There’s only one word I will use to describe this book – charming. No, make that three – very very charming. There’s not much I didn’t like about this book. I think the only other classic romance I have really loved is Daddy Long Legs by Jean Webster and this follows right after.

This Victorian romance is truly timeless and each and every character is lovingly written – from the strong, independent career girl that is Ruth, Hepsey, the very curious housekeeper,  Miss Ainslie, a lady with an almost divine and ethereal presence to Mr. Carl Winfield, a young man of about thirty with a mischievous and endearing charm that quietly steals Ruth’s heart. The other characters which reveal themselves towards the latter half of the story were very nicely sketched too.

Despite being a classic romance, the book’s element of mystery created the main crux of the story. Even though Ruth’s wild imagination makes her cook up different stories about her aunt’s past, she finds herself utterly bored within the first few weeks of her arrival for lack of anything productive to do. Eventually she finds great friendship in her aunt’s old friend Miss Ainslie’s calming presence and later in Carl, who is also from the city and on vacation for six months to heal his tired eyes. Carl, who is her future colleague at the same newspaper, annoys and aggravates her but slowly proves to be her dearest friend and constant companion and gradually, the love of her life. I loved how Carl and Ruth were total opposites of each other but Ruth’s feisty nature attracted Carl and his boyish but caring nature won over Ruth. Their cute, teasing and witty banters were the highlights of their friendship although I didn’t like it much when Ruth slowly changes from being a strong feminist woman, to turn into a much docile version of herself. That was the biggest moot point for me that I didn’t care for.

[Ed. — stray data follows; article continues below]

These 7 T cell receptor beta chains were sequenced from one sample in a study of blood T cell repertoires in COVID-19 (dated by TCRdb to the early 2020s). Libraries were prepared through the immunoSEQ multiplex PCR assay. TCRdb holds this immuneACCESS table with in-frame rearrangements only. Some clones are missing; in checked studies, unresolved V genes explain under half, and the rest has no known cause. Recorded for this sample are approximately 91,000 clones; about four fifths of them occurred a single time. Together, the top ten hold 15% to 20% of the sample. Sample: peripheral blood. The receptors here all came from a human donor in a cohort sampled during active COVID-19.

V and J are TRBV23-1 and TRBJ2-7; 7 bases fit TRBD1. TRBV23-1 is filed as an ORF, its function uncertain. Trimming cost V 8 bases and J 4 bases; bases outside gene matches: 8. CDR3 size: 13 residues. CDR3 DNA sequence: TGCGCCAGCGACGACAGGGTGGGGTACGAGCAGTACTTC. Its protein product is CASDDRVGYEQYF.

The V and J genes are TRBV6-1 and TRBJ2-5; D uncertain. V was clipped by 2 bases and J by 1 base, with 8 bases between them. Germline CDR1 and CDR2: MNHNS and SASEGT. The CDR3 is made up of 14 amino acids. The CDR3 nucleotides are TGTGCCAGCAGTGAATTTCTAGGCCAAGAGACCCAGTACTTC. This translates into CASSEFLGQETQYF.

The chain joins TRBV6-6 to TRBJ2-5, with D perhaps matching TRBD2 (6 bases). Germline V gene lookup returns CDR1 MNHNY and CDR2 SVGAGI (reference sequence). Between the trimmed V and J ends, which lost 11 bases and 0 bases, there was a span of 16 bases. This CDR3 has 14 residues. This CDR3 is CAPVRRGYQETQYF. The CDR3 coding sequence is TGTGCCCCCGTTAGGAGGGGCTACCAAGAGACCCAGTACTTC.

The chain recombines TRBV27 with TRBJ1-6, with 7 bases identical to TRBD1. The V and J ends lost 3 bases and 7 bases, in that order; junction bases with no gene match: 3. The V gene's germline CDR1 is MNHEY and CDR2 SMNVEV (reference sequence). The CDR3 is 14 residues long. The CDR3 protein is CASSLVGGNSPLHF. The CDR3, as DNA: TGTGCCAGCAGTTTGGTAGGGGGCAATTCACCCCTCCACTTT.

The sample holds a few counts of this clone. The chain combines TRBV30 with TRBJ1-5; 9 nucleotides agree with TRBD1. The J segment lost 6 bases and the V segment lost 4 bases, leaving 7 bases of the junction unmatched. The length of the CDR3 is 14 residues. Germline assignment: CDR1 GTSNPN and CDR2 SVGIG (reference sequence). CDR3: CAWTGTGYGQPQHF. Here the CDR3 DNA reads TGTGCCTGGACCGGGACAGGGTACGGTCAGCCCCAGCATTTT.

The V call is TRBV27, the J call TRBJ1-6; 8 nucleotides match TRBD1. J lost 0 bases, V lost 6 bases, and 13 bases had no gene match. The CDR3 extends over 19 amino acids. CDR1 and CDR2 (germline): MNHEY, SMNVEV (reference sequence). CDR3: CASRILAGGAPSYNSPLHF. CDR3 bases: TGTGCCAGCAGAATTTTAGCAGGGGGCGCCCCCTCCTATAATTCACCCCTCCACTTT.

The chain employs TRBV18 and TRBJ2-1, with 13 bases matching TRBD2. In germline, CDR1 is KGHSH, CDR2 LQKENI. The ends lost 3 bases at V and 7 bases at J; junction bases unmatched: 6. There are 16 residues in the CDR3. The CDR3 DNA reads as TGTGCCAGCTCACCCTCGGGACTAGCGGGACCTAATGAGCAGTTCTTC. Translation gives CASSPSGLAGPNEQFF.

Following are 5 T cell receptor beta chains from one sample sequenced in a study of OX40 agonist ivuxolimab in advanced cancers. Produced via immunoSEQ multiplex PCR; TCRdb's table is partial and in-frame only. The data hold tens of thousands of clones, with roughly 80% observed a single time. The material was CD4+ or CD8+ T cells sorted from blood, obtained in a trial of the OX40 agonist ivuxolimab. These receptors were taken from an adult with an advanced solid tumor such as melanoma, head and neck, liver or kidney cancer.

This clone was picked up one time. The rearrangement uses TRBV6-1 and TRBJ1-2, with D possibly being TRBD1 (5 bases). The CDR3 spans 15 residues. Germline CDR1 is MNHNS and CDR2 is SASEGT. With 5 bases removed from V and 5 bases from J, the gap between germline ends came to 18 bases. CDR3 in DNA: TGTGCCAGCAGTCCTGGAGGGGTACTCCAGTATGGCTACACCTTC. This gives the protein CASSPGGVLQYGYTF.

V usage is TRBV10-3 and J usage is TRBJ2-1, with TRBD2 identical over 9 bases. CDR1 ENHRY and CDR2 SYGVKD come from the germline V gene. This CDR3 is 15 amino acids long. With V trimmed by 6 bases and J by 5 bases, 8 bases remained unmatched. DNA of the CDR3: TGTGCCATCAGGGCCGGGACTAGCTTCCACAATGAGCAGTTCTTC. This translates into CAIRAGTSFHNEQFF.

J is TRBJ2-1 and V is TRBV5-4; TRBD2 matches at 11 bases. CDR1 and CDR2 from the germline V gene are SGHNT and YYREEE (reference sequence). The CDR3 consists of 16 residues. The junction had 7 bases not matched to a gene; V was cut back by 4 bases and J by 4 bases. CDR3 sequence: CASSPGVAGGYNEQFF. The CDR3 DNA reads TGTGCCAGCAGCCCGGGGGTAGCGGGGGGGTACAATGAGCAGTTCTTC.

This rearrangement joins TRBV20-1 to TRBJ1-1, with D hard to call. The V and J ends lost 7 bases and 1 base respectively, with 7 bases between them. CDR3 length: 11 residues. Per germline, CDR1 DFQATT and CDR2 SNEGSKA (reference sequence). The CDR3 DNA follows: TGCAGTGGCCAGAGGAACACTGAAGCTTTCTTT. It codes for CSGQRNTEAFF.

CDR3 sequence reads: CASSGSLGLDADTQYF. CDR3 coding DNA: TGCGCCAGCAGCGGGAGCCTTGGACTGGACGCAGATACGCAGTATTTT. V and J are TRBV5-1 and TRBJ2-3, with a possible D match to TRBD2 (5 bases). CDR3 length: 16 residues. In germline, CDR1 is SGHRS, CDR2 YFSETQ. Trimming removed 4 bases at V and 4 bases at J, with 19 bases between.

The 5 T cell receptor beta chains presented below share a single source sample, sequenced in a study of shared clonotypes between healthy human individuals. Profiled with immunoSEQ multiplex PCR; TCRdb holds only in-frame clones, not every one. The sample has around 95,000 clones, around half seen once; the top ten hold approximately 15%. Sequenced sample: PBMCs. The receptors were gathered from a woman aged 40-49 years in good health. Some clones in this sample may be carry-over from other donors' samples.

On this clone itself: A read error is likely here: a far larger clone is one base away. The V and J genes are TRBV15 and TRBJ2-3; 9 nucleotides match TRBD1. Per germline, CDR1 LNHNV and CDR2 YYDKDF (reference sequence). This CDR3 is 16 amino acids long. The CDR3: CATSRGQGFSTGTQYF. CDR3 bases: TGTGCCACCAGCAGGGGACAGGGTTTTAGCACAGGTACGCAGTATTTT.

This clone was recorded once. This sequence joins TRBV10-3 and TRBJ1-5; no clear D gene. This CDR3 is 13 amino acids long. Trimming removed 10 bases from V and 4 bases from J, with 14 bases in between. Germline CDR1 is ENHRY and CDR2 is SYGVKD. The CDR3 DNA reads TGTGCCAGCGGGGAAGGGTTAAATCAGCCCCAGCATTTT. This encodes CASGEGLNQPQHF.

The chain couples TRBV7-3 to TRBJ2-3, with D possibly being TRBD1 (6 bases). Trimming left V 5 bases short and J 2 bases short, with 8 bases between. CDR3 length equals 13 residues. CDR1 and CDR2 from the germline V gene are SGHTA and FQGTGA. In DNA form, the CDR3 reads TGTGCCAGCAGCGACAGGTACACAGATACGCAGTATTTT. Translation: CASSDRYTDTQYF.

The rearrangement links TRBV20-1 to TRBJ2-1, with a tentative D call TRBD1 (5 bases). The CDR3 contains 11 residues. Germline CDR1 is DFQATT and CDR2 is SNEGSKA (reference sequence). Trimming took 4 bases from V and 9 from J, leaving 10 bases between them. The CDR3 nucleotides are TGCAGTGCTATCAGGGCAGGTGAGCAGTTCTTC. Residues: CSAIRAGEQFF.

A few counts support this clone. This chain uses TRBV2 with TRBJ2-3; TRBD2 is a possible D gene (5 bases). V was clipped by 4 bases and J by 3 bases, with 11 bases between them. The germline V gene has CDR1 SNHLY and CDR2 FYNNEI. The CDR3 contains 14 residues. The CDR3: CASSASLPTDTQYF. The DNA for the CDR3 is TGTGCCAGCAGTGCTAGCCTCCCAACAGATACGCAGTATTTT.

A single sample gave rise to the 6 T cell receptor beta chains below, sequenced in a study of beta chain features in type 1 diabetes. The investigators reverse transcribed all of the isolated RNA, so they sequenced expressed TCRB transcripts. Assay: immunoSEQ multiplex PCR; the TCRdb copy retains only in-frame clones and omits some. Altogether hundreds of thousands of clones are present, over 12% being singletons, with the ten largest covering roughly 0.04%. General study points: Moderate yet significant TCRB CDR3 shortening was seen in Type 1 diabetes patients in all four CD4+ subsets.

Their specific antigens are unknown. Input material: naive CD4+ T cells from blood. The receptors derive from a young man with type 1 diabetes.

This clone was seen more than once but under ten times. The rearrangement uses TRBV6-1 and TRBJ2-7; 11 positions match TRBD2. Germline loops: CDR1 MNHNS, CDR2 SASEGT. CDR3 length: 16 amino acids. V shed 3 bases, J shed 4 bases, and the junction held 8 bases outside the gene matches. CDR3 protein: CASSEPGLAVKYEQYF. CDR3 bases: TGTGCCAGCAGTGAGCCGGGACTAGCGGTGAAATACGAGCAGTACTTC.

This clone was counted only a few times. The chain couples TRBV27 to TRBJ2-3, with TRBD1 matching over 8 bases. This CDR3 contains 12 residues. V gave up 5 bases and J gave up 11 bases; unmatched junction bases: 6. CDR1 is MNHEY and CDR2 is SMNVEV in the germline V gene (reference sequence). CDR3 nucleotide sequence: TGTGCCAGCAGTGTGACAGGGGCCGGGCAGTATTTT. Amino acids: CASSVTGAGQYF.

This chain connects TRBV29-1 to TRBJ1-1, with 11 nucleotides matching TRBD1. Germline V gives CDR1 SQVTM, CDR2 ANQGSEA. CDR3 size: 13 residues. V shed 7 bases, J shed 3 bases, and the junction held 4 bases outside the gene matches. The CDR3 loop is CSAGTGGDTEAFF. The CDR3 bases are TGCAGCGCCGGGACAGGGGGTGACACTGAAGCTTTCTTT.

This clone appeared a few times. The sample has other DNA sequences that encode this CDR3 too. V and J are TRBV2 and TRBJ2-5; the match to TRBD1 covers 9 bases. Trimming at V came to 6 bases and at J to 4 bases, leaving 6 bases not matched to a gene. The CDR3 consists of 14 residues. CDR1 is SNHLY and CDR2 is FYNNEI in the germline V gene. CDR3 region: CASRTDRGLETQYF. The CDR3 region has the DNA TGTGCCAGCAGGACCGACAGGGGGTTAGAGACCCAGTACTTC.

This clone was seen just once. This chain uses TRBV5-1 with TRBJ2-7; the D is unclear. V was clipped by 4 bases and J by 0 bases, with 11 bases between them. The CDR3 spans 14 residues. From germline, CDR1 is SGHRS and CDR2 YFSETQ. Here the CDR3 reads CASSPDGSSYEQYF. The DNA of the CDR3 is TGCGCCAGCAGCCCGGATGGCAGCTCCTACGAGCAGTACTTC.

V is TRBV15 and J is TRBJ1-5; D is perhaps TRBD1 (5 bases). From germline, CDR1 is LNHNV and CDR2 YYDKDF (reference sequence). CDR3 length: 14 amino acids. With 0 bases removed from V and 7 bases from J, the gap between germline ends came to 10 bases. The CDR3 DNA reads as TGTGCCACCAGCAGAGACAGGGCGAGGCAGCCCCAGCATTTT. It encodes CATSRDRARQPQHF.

Towards the end when the mysteries of the past unfold themselves, the book’s tone changes from being light and humourous to a bittersweet one leaving you with a heavy feeling in your heart and a sense of melancholy.

Myrtle Reed’s writing is beautiful – descriptive but simple and not at all over-pretentious. She shares some lovely life wisdom about happiness through Miss  Ainslie’s enlightened self. It is ironic however, because Reed tragically committed suicide in real life at the young age of 36. Still, her legacy lives on in her wonderfully penned words and this book is a priceless gem which I would recommend to any lover of classics.

Book Rating: 4.5 out of 5 stars